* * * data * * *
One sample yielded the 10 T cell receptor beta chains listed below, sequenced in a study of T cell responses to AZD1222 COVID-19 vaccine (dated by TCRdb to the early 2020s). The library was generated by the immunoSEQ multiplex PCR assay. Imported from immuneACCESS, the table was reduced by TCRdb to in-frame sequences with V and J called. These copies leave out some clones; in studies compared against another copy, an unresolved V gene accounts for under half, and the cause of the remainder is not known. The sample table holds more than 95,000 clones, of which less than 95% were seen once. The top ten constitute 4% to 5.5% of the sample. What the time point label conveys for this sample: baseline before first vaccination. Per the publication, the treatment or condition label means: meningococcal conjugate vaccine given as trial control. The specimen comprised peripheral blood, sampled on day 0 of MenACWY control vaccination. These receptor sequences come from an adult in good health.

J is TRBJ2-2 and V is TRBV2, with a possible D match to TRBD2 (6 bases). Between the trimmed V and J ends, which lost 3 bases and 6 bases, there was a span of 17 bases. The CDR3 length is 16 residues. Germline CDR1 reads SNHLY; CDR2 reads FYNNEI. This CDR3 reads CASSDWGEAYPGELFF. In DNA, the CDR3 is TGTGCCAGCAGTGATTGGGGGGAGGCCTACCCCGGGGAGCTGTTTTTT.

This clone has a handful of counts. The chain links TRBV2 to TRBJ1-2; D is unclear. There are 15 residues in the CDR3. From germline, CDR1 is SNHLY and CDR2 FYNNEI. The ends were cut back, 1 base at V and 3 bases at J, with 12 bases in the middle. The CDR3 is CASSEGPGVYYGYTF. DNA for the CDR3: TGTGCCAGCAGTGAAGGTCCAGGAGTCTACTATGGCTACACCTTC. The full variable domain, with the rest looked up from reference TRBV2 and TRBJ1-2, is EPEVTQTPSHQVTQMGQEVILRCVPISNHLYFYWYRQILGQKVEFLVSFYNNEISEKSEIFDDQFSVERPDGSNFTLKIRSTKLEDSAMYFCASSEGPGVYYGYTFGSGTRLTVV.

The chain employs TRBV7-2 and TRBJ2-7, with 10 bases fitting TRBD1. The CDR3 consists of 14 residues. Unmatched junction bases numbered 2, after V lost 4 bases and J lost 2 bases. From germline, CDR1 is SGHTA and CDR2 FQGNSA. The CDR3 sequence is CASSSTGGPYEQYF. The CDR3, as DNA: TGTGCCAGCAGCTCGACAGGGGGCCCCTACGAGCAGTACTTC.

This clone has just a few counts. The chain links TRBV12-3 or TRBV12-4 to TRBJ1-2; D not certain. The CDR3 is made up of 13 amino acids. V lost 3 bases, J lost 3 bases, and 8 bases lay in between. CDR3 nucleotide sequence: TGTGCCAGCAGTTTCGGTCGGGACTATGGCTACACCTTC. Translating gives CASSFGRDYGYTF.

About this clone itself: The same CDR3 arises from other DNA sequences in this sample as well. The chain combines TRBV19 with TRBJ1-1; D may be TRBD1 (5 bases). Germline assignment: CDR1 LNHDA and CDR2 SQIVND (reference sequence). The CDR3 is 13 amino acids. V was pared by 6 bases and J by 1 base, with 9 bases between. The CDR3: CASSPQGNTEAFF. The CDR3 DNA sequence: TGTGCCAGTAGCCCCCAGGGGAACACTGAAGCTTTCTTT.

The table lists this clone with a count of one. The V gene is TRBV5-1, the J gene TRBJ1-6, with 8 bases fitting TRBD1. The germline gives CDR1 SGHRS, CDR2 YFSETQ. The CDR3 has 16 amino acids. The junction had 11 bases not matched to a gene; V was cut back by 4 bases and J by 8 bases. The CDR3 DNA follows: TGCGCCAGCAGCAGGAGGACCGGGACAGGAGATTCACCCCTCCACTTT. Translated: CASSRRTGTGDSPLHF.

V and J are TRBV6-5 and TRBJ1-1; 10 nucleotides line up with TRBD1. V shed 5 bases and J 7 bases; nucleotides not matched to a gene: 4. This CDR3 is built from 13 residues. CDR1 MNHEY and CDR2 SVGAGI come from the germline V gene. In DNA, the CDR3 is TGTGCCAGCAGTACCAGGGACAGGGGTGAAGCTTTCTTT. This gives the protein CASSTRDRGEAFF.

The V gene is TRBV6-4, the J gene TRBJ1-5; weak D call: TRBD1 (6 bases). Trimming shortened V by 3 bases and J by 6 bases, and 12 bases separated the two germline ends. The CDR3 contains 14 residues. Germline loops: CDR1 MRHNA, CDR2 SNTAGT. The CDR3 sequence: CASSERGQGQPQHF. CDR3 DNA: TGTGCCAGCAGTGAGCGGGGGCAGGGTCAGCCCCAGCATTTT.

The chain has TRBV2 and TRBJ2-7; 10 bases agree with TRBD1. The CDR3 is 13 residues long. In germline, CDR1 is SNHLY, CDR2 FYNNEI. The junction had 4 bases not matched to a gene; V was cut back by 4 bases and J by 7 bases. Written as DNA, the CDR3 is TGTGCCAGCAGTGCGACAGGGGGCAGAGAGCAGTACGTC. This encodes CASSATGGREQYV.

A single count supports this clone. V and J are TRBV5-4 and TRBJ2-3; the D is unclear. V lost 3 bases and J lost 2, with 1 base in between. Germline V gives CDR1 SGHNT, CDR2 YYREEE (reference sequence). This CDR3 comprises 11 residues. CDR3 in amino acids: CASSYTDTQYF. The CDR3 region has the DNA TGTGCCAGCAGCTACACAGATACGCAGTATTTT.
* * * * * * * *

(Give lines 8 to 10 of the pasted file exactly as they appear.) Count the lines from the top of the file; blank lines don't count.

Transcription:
V and J are TRBV6-5 and TRBJ1-1; 10 nucleotides line up with TRBD1. V shed 5 bases and J 7 bases; nucleotides not matched to a gene: 4. This CDR3 is built from 13 residues. CDR1 MNHEY and CDR2 SVGAGI come from the germline V gene. In DNA, the CDR3 is TGTGCCAGCAGTACCAGGGACAGGGGTGAAGCTTTCTTT. This gives the protein CASSTRDRGEAFF.

The V gene is TRBV6-4, the J gene TRBJ1-5; weak D call: TRBD1 (6 bases). Trimming shortened V by 3 bases and J by 6 bases, and 12 bases separated the two germline ends. The CDR3 contains 14 residues. Germline loops: CDR1 MRHNA, CDR2 SNTAGT. The CDR3 sequence: CASSERGQGQPQHF. CDR3 DNA: TGTGCCAGCAGTGAGCGGGGGCAGGGTCAGCCCCAGCATTTT.

The chain has TRBV2 and TRBJ2-7; 10 bases agree with TRBD1. The CDR3 is 13 residues long. In germline, CDR1 is SNHLY, CDR2 FYNNEI. The junction had 4 bases not matched to a gene; V was cut back by 4 bases and J by 7 bases. Written as DNA, the CDR3 is TGTGCCAGCAGTGCGACAGGGGGCAGAGAGCAGTACGTC. This encodes CASSATGGREQYV.